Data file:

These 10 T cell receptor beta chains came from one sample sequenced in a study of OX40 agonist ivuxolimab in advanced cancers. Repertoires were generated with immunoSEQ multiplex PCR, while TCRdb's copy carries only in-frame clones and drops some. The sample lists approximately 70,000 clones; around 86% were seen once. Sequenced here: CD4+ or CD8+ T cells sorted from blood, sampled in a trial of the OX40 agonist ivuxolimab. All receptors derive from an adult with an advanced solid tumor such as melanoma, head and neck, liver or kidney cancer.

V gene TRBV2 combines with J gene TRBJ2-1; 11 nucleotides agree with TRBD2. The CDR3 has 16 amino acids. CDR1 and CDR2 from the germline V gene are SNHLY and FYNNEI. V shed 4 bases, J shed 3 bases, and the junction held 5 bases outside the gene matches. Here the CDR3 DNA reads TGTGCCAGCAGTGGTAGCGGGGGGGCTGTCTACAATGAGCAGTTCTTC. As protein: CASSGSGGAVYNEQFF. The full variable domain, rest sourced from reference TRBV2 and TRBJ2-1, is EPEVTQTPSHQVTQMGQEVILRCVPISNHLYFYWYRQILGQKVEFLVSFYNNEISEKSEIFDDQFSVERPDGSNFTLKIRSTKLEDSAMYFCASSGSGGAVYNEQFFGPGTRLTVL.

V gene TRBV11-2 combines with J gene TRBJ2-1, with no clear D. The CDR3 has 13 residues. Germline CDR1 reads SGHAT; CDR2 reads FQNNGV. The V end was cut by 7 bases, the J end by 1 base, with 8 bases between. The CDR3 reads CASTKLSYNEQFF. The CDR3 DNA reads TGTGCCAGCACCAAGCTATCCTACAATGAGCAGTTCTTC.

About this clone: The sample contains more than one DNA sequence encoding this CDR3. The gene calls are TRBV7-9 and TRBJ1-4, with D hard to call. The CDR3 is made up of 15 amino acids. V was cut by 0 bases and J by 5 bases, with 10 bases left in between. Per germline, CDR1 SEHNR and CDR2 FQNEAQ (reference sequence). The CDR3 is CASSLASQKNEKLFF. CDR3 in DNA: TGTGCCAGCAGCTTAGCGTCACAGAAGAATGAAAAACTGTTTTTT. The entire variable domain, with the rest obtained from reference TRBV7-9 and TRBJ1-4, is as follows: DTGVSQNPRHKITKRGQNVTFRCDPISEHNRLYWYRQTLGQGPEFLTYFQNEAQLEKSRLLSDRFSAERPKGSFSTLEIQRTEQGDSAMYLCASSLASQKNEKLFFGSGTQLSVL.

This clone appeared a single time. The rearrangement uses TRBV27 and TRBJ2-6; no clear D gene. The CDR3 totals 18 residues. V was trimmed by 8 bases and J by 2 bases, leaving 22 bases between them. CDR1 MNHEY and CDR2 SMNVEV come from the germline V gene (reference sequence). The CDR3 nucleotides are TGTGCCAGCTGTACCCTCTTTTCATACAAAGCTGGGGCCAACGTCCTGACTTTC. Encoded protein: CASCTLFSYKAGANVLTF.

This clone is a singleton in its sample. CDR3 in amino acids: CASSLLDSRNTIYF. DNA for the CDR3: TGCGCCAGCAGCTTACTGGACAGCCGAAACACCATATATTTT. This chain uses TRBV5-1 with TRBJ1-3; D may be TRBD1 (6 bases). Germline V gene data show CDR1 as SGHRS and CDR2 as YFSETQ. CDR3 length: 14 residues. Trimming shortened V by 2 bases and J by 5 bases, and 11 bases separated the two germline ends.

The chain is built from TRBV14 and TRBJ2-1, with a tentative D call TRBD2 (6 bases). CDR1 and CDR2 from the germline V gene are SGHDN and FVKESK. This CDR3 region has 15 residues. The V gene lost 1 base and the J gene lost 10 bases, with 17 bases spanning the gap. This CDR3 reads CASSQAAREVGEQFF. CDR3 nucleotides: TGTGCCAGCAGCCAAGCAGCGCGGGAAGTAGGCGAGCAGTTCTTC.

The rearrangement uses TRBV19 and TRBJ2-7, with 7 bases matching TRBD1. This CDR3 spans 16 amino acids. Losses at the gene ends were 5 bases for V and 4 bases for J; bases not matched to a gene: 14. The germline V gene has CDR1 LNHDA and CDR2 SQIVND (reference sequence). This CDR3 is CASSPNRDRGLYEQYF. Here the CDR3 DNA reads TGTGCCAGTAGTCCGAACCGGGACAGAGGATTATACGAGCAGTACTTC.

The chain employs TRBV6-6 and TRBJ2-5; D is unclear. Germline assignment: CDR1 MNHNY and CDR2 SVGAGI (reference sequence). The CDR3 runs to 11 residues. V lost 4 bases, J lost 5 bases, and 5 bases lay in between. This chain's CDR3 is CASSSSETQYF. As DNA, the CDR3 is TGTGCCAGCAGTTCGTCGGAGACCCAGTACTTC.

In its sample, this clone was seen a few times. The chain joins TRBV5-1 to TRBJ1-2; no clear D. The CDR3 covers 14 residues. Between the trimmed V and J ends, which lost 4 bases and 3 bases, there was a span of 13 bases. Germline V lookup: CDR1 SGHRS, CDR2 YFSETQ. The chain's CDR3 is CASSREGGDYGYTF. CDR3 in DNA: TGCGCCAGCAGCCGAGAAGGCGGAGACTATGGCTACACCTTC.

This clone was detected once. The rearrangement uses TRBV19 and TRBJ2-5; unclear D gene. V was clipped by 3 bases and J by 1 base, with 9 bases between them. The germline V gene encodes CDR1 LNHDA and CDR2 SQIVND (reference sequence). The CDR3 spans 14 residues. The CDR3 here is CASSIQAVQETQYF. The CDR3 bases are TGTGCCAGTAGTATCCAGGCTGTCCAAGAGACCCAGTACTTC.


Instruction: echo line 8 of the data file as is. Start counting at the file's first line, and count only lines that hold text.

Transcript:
The rearrangement uses TRBV19 and TRBJ2-7, with 7 bases matching TRBD1. This CDR3 spans 16 amino acids. Losses at the gene ends were 5 bases for V and 4 bases for J; bases not matched to a gene: 14. The germline V gene has CDR1 LNHDA and CDR2 SQIVND (reference sequence). This CDR3 is CASSPNRDRGLYEQYF. Here the CDR3 DNA reads TGTGCCAGTAGTCCGAACCGGGACAGAGGATTATACGAGCAGTACTTC.